How I’m Dealing With Moby the Budgerigar’s Testicular Tumor

How I’m Dealing With Moby the Budgerigar’s Testicular Tumor

Last Updated on by Mitch Rezman

Margret writes

Howdy, all! I enjoy reading your newsletter every week. So thank you for that.

I have a small flock consisting of two cockatiels (Pikachu and Rufus) and two budgerigars (Moby and NewDoug).

They all live in their own room in my home and come out to hang out daily (mostly the cockatiels – the budgerigars do their own thing most of the time.)

Late 2022 I noticed that Moby’s toe wasn’t pointing in the right direction, so after a week of no improvement, I brought him to the avian vet. The vet immediately knew what the problem was and confirmed it with an X-ray.

He said that Moby had a testicular tumor that was pushing on his spine and causing partial paralysis of the leg and would only progress over time. His advice was to just keep him comfortable unless Moby started chewing his foot off, then I should bring him in to be euthanized. The vet gave Moby a couple of months max.

Since then, we moved across the country with the birds caged in the back seat of our truck. Yes, that was an adventure, but the birds were more behaved than I had a right to expect and we all made it in one piece.

Testicular Tumors of 54 Birds and Therapy in 6 Cases

Even after the move and everything, Moby remained consistent in his behavior. His one leg was a little hinky, but he perched great and just nibbled at the foot once in a blue moon.

It’s been well over a year since “a couple of months”.

My denial had me thinking I had dodged the bullet and Moby would be just fine. However, recently I noticed his other foot seemed to be bugging him when he went to perch at night, so I made sure to put cushions and flat spaces for him around the room. I had most of these set up because Rufus has a splay leg and sometimes gets pooped and wants to lay flat. So, I was already well-trained.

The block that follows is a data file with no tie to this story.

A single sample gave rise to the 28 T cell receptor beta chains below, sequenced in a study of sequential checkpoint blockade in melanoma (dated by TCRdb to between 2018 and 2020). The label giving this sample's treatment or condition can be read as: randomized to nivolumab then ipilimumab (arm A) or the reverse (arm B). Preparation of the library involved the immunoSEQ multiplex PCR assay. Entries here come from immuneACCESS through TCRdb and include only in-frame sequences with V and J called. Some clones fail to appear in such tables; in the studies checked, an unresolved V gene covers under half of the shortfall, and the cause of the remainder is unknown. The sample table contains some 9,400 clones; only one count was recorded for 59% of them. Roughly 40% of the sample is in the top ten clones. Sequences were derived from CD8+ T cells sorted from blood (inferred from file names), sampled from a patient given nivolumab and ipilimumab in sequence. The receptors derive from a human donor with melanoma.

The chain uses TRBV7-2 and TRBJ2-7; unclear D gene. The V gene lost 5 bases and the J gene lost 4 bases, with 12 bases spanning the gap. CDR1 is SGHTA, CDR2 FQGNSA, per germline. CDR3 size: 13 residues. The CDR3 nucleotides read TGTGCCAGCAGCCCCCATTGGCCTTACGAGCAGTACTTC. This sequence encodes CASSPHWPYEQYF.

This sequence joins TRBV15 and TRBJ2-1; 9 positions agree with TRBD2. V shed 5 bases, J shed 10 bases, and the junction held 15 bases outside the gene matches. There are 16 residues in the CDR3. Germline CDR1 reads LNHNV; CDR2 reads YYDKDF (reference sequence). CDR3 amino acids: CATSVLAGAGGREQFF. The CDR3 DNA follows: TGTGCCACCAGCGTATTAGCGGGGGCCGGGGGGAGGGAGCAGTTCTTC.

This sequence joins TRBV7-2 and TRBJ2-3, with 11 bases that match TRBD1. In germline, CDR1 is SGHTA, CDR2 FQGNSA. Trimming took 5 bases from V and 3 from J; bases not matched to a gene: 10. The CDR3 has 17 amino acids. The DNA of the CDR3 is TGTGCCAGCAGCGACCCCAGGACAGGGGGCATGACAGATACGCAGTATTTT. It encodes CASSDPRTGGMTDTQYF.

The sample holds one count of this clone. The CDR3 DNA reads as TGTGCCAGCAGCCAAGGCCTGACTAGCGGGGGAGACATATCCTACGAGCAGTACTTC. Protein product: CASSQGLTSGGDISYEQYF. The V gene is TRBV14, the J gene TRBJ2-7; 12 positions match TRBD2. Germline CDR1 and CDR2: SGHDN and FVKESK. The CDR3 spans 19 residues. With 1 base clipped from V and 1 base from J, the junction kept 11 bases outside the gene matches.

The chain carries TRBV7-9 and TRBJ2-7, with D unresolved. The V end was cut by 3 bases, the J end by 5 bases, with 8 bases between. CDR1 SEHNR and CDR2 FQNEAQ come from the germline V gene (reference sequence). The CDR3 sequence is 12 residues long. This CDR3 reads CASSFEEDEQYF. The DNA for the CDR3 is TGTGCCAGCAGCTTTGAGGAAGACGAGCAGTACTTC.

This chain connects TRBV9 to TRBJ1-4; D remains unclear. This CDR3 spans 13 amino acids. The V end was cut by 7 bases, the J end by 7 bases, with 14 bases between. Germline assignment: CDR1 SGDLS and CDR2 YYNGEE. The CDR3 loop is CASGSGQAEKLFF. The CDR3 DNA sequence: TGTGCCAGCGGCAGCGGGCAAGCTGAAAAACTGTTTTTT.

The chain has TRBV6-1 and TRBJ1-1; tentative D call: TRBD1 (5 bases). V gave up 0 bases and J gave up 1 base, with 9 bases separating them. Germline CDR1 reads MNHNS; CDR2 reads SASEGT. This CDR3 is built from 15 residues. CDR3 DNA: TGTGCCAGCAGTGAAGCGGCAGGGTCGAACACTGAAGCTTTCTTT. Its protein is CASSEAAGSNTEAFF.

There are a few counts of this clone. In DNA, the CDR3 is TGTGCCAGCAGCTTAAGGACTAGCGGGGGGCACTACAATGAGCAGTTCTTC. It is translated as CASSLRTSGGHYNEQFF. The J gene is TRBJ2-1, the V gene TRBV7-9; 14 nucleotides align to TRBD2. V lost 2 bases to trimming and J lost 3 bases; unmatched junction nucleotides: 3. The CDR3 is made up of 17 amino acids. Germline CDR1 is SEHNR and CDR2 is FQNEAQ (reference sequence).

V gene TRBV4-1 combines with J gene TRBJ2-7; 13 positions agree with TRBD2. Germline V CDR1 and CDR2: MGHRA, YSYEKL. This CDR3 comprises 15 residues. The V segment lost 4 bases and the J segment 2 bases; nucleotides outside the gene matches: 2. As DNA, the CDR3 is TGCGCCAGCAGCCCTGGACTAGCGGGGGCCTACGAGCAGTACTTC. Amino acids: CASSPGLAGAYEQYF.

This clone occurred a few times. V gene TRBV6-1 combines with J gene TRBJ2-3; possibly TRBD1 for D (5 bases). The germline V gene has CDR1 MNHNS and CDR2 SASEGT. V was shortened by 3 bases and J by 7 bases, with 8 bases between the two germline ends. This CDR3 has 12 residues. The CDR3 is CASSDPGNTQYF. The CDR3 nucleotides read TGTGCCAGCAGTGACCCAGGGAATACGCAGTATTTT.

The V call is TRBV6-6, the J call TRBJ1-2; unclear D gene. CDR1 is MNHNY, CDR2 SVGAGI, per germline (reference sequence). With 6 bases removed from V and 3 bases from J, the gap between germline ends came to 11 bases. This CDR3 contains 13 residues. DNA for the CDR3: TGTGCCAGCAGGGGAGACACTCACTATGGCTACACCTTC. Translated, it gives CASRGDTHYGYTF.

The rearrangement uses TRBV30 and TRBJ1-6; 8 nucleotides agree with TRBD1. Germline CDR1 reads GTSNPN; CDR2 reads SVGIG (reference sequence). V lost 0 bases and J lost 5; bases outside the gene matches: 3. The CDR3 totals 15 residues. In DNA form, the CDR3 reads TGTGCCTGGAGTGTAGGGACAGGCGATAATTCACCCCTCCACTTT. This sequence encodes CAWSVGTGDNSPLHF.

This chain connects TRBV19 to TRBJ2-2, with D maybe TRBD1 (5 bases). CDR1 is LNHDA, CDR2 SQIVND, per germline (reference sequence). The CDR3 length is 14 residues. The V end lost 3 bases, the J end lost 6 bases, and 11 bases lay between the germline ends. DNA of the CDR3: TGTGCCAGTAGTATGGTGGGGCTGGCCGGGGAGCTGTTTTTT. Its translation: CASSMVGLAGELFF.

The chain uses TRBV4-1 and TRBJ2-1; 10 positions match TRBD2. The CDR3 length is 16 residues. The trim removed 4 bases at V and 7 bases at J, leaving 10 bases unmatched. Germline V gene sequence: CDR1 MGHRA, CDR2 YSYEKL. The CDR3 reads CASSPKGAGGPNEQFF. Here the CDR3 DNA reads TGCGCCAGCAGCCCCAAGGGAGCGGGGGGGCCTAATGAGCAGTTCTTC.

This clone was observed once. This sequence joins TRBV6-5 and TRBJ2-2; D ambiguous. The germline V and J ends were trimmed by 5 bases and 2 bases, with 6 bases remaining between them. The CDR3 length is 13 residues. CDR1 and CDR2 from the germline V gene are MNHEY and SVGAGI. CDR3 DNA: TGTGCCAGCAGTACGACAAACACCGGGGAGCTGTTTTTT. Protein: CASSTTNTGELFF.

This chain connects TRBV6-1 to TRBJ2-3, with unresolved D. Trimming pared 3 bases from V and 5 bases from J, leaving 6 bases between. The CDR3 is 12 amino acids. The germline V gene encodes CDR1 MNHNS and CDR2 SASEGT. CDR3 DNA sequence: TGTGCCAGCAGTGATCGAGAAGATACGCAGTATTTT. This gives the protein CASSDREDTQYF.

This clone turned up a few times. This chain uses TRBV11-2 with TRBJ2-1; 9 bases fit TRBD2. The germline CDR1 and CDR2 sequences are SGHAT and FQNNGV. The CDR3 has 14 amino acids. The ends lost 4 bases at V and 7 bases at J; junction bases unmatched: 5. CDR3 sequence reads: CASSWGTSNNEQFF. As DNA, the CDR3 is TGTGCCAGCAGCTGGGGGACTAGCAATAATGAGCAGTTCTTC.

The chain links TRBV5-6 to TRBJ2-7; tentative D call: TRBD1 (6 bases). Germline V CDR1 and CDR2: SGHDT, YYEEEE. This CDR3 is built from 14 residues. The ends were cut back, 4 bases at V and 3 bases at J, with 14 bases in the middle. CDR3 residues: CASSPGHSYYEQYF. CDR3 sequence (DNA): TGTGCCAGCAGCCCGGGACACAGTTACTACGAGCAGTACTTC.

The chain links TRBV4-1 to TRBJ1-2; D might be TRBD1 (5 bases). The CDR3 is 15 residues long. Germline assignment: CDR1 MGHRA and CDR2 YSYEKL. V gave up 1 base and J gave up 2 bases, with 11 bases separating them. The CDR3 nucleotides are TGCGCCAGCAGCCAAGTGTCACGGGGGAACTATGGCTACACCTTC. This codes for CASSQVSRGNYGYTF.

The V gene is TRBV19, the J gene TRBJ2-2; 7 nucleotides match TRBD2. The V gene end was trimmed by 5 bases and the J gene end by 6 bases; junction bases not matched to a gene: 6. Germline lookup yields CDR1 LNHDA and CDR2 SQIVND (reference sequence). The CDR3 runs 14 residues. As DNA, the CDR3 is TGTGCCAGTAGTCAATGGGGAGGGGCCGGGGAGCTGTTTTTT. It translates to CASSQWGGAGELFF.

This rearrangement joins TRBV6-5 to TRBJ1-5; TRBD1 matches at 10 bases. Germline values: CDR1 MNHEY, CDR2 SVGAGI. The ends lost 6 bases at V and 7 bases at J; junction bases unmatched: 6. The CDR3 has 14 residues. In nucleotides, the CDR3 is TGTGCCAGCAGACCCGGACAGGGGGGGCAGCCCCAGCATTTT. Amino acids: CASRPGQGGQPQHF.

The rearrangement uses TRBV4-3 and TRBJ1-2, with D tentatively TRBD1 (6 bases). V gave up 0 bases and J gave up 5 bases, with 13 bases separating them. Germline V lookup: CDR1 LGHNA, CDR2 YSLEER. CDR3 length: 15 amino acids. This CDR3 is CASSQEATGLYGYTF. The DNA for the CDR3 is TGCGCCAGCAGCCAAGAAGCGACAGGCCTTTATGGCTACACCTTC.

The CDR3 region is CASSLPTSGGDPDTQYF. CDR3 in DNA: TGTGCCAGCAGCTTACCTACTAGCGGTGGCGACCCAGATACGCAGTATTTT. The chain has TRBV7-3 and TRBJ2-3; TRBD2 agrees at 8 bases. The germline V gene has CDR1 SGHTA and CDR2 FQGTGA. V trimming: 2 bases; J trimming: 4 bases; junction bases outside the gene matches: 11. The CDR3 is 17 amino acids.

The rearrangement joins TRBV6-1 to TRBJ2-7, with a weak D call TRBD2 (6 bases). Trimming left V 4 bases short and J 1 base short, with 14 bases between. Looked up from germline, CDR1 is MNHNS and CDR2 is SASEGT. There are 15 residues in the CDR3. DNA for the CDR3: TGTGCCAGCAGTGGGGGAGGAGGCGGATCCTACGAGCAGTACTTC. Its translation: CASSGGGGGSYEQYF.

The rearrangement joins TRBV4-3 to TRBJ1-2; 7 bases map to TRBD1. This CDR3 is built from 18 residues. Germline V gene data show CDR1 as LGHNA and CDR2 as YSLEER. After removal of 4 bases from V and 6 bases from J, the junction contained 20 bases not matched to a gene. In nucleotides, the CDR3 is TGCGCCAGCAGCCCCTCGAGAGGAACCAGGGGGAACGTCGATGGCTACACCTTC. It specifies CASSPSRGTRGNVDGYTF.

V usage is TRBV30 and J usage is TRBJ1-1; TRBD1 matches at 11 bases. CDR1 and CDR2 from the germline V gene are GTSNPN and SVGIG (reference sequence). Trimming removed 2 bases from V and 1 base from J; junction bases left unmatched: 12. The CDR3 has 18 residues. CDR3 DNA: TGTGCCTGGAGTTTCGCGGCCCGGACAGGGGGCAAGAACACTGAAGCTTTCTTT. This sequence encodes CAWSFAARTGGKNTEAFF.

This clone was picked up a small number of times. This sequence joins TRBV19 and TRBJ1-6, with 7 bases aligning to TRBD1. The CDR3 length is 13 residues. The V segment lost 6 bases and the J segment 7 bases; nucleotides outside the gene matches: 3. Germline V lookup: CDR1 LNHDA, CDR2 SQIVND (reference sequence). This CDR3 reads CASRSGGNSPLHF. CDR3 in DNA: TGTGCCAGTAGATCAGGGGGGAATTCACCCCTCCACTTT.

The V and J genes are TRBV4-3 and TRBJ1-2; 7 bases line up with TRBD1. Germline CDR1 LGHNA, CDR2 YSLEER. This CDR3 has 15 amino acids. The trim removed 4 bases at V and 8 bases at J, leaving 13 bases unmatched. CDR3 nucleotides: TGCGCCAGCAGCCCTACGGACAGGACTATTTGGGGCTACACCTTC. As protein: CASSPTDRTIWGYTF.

Generally, all the birds like to hang out on the ceiling fan blades because it’s the highest point in the room.

I have the switch taped over so nobody can accidentally turn it on.

Now, instead of sending Moby and NewDoug to their perches at night, I leave them on the fan blades, where they seem to sleep fine.

Moby likes to get flat and hang his head over the edge. It kinda freaks me out when I see it, but I still see him flying and eating during the day, so I take a step back from my panic. The cockatiels still perch on a stand.

I feed them all a combination of pellets and seeds. They also only get bottled water. (I know, I’m a crazy bird lady.)

Every morning they get a fresh cilantro/broccoli salad (Peep salad – named after my deceased budge who died of old age. It was her favorite.)

The vet told me that this happened because of genetics due to overbreeding. I lost another budgerigar to fatty liver disease a few years back, even though I fed him well and he was in otherwise good health. So I get that bad genes could be the cause. I just want to be sure that I’m not somehow contributing to the bad health of these guys.

My questions are,

  1. How do I know if Moby is in pain and how can I help him?
  2. Is there anything else I can do to make him comfortable?
  3. What can I do to prevent this from happening to my budgies in the future?

He’s an awesome bird and deserves to be happy and comfortable. So, I’d appreciate any advice you have to give me.